Online Child Protection and free speech

The Center for Democracy & Technology (CDT) has released a report from a joint project they conducted with the Progress & Freedom Foundation (PFF). The project tracks more than 30 pieces of federal legislation that seek to protect children online, some of which pose serious threats to free speech. The reports summarize and categorize child online safety bills introduced in the 110th Congress, analyze free speech implications of key bills, and provide recommendations to Congress on how it can promote child online safety without impinging on First Amendment rights. Here's the Bill Tracking Report [38 page PDF] which is nicely organized - it has the legislation indexed by popular name, topic, Senate Bill and House Bill numbers, and federal agency/department. For each bill you can see the text in html or pdf and then concise information about the bill as well as the analysis by both the CDT. You can also download the CDT Analysis [PDF] and the PFF Analysis [PDF] of the legislation. In their summary the CDT states that " Many of the child protection proposals now pending in Congress... would not be effective child protection measures and would raise very serious policy and constitutional problems."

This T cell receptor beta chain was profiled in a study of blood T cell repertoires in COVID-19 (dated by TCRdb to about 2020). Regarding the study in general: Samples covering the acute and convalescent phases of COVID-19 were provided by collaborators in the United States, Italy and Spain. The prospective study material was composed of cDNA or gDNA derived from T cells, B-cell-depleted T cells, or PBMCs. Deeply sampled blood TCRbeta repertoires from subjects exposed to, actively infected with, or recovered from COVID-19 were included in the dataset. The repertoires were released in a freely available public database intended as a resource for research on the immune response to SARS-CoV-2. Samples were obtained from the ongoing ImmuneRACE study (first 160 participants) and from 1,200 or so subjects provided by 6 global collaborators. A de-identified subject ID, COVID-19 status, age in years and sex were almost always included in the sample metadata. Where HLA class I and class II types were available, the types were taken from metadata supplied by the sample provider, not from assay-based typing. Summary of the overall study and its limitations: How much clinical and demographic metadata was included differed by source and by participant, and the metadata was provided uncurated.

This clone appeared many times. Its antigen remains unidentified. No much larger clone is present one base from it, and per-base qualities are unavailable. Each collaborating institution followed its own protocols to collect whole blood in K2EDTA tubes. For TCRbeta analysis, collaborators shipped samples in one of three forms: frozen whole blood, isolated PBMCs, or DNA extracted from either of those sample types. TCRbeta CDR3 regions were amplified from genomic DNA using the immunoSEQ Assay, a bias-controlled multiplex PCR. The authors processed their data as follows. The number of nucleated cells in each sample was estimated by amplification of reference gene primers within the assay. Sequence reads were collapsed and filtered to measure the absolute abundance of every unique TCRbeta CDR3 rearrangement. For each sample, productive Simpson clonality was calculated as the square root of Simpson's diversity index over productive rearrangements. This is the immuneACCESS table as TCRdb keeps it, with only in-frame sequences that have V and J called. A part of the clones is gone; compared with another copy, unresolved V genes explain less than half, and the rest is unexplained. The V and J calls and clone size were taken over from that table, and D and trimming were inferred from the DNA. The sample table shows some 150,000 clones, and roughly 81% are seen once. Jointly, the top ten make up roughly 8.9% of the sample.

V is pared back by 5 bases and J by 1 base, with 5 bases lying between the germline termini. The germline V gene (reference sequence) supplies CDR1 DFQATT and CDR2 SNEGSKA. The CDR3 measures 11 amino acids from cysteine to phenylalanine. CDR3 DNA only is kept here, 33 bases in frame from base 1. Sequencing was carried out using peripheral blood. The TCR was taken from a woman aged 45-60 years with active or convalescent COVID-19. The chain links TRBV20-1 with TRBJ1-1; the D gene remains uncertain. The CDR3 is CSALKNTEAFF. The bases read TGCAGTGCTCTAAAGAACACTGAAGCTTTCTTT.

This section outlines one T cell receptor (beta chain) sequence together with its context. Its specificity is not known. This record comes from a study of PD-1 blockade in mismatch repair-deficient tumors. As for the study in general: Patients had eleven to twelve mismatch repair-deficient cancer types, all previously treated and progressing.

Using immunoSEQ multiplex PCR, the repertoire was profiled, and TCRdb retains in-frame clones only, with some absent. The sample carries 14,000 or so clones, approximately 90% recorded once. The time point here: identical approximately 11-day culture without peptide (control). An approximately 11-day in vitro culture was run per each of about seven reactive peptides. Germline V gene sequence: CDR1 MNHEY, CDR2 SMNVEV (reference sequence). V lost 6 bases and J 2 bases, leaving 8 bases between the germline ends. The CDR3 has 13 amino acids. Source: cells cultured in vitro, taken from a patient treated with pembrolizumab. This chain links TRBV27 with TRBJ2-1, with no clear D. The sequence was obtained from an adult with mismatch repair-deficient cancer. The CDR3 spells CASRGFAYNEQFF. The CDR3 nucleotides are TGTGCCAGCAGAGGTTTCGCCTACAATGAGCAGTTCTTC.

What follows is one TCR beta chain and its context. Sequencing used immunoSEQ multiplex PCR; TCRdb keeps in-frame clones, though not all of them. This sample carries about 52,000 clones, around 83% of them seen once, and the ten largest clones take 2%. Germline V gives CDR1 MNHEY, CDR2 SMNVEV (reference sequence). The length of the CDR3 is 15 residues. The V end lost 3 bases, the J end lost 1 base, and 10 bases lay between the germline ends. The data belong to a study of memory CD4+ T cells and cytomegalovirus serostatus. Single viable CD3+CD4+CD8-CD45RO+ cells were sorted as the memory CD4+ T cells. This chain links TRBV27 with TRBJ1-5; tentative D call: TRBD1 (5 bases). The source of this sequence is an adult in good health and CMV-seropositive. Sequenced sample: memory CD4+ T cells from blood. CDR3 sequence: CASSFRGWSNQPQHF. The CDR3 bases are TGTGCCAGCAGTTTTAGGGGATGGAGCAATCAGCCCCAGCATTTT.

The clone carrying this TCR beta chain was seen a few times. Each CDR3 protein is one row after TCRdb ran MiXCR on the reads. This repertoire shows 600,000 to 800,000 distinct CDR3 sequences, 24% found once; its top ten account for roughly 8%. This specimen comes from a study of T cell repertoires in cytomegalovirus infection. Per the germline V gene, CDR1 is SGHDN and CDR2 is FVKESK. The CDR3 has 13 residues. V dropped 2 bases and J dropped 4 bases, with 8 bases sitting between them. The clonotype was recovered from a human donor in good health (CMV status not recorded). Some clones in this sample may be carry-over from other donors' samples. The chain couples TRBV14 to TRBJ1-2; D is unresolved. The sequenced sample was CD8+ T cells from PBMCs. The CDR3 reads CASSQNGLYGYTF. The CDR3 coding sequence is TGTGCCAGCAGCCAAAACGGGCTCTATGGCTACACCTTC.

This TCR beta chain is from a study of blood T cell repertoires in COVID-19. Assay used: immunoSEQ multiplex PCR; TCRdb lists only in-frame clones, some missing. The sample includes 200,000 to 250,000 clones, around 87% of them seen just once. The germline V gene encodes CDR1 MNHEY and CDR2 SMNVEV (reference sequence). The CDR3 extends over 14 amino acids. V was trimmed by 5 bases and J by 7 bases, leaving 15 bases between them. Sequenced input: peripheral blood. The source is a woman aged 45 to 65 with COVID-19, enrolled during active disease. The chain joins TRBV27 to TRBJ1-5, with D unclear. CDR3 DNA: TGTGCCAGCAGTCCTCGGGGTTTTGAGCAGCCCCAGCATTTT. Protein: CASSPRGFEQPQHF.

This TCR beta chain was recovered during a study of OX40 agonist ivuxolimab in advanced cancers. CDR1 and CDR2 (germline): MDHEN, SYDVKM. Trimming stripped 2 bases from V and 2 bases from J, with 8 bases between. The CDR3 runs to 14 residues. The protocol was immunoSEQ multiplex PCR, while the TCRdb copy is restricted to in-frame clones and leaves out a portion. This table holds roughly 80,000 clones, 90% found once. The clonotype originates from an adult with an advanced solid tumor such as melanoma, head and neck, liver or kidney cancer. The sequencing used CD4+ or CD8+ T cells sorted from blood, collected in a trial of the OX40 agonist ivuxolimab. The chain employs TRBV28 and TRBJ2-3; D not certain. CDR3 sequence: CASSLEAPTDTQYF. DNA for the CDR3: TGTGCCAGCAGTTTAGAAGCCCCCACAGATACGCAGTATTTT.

Civil Rights online resource

Columbia University has created a website about the civil-rights movement from 1954 through 1975. The site, called the Amistad Digital Resource, includes audio and video clips of the Rev. Martin Luther King Jr. and other civil-rights leaders. It includes archives of images, organizations, documents and maps of locations where civil-rights demonstrations took place and has a timeline of the Great Society.

Tuesday 5 February 2008

Westlaw public access

We now subscribe to Westlaw for public access and we have information and simple directions for using this subscription. This database is available to anyone who wants to do legal research - university, alumni, and public patrons. They will need to be logged in to one of the computers with this subscription.